The Mayan Pantheon: Gods and Goddesses Itzamna . Itzamna is a creator god, one of the gods involved in creating human beings and father of the Bacabs, who upheld the corners of the world. Yum Kaax. A nature god, Yum Kaax is the god of wild plants and animals, the god of the woods. Maize God. Hunab Ku. Kinich Ahau. Ix Chel. Chaac. Kukulkan.
Another aspect of Maya blood sacrifice involved ritual bloodletting. In the Popol Vuh, the first Maya pierced their skin to offer blood to the gods Tohil , Avilix , and Hacavitz.
Scholars have suggested a number of potential reasons for the downfall of Maya civilization in the southern lowlands, including overpopulation, environmental degradation, warfare, shifting trade routes and extended drought. It’s likely that a complex combination of factors was behind the collapse.
Two thousand years ago, the ancient Maya developed one of the most advanced civilizations in the Americas. They developed a written language of hieroglyphs and invented the mathematical concept of zero. With their expertise in astronomy and mathematics, the Maya developed a complex and accurate calendar system.
The Mayan religion was Polytheist, and they worshiped more than 165 Gods . The Gods were human-like. The Gods were born, grew up and died. The Mayan religion believed that most peoples souls’ were vanquished to spend their afterlives in the underworld.
He was regarded as the god of winds and rain and as the creator of the world and mankind. In Central Mexico from 1200 CE he was also considered the patron god of priests and merchants and considered the god of learning, science, agriculture, crafts and the arts.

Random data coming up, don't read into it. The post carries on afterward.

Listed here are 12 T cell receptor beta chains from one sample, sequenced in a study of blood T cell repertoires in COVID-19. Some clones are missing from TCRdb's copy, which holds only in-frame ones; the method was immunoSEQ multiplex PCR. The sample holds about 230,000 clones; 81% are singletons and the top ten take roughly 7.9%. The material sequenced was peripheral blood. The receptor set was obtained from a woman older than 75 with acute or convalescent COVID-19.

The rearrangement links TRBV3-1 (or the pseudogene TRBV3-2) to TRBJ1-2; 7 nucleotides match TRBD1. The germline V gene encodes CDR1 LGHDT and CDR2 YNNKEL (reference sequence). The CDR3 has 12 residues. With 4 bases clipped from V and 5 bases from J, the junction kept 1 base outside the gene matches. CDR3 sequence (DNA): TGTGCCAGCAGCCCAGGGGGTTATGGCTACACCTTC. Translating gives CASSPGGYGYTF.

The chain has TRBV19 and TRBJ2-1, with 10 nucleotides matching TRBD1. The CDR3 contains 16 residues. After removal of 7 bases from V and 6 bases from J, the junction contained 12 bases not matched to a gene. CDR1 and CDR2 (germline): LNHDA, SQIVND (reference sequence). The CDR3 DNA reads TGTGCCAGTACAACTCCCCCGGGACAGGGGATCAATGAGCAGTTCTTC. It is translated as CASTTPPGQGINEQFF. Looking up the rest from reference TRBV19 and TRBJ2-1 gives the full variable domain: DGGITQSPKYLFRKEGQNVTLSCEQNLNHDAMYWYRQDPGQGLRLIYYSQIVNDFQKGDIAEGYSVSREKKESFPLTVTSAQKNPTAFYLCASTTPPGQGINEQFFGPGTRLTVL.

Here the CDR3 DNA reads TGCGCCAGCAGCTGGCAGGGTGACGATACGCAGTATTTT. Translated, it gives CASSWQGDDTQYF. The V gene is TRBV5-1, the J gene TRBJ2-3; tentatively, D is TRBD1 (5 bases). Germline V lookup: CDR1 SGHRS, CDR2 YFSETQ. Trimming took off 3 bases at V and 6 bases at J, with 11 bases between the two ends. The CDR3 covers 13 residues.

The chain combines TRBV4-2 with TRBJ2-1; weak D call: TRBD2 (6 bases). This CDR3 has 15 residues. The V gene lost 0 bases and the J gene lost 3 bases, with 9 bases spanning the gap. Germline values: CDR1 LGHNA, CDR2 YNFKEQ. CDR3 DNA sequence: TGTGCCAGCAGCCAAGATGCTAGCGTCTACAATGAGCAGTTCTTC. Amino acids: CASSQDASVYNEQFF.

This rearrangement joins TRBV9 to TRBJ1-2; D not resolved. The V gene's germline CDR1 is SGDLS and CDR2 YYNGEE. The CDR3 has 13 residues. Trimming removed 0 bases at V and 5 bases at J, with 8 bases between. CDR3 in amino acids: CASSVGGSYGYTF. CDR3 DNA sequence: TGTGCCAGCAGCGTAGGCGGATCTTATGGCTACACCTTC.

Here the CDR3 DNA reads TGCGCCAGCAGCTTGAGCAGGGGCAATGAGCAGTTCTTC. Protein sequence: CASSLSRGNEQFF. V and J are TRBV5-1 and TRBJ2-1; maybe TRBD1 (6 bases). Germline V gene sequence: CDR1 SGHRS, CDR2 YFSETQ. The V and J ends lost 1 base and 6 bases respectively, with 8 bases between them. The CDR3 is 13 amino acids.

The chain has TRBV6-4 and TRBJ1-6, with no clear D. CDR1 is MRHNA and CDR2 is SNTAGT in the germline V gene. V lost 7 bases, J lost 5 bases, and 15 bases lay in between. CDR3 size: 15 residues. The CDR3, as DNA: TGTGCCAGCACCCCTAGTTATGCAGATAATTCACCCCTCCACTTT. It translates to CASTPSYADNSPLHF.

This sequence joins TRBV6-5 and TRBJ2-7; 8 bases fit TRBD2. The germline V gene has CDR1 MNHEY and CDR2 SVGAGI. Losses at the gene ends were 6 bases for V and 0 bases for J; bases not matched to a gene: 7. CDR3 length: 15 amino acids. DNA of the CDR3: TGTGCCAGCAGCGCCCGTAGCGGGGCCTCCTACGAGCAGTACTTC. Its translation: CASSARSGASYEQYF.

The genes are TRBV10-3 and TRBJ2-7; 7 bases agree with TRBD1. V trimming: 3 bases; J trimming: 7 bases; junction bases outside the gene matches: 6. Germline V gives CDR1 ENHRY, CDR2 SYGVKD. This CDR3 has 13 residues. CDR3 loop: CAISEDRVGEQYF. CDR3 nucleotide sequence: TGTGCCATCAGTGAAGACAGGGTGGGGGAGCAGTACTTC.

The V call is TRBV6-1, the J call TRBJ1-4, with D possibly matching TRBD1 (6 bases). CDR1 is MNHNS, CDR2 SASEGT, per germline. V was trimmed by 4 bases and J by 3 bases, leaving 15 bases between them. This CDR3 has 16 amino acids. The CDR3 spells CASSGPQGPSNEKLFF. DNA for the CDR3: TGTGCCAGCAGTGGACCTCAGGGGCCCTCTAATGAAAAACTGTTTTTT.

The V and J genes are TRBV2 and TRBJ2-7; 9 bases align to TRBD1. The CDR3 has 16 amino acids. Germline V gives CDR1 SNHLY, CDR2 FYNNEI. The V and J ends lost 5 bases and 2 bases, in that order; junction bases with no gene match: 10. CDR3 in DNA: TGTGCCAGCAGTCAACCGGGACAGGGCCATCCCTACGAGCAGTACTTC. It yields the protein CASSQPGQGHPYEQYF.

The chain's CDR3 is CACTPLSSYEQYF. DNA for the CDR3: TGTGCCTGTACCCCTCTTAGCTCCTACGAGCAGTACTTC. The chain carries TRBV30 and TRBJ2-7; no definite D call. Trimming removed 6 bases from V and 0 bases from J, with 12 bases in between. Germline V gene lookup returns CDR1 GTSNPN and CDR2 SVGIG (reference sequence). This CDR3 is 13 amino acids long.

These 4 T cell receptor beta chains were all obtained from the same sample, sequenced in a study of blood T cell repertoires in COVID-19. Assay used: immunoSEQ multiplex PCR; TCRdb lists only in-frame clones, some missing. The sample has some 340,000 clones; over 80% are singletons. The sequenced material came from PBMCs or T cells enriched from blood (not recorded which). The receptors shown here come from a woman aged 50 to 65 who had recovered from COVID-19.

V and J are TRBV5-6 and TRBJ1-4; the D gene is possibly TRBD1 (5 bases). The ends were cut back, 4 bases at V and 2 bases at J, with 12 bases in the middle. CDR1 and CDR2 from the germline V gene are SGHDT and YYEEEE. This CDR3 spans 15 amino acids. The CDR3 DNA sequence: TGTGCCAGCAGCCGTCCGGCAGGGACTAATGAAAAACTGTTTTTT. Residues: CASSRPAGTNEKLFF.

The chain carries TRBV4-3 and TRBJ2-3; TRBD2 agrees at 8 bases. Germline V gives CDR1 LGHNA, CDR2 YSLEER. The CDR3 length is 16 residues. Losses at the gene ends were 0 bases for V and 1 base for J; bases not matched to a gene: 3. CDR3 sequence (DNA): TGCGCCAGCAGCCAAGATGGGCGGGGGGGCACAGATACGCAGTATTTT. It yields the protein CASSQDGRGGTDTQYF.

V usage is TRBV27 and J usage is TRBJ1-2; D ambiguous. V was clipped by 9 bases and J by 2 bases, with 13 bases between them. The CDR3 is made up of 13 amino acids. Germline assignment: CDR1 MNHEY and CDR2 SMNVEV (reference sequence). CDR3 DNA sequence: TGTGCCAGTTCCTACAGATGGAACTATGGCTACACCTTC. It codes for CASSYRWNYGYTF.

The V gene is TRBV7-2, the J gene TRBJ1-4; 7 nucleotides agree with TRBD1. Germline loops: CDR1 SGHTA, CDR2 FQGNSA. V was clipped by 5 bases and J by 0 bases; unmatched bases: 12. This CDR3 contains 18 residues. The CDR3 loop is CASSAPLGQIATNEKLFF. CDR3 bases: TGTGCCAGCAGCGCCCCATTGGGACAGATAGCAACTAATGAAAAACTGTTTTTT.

The evil god Whiro is often confused with a hero of the same name: Whiro the voyager. Lilith: Female Demon of Jewish Folklore. Loviatar: Finnish Goddess of Death, Pain, and Disease. Apophis: Evil God of Chaos in Ancient Egypt. Lamashtu: Worst of The Mesopotamian Evil Gods .
To the Aztecs , death was instrumental in the perpetuation of creation, and gods and humans alike had the responsibility of sacrificing themselves in order to allow life to continue.
Do The Maya Still Exist ? Descendants of the Maya still live in Central America in modern-day Belize, Guatemala, Honduras, El Salvador and parts of Mexico. The majority of them live in Guatemala, which is home to Tikal National Park, the site of the ruins of the ancient city of Tikal.
Maya priests in the city of Chichen Itza in the Yucatan peninsula sacrificed children to petition the gods for rain and fertile fields by throwing them into sacred sinkhole caves, known as “cenotes.” The caves served as a source of water for the Mayans and were also thought to be an entrance to the underworld.
Blood was viewed as a potent source of nourishment for the Maya deities, and the sacrifice of a living creature was a powerful blood offering. By extension, the sacrifice of a human life was the ultimate offering of blood to the gods, and the most important Maya rituals culminated in human sacrifice .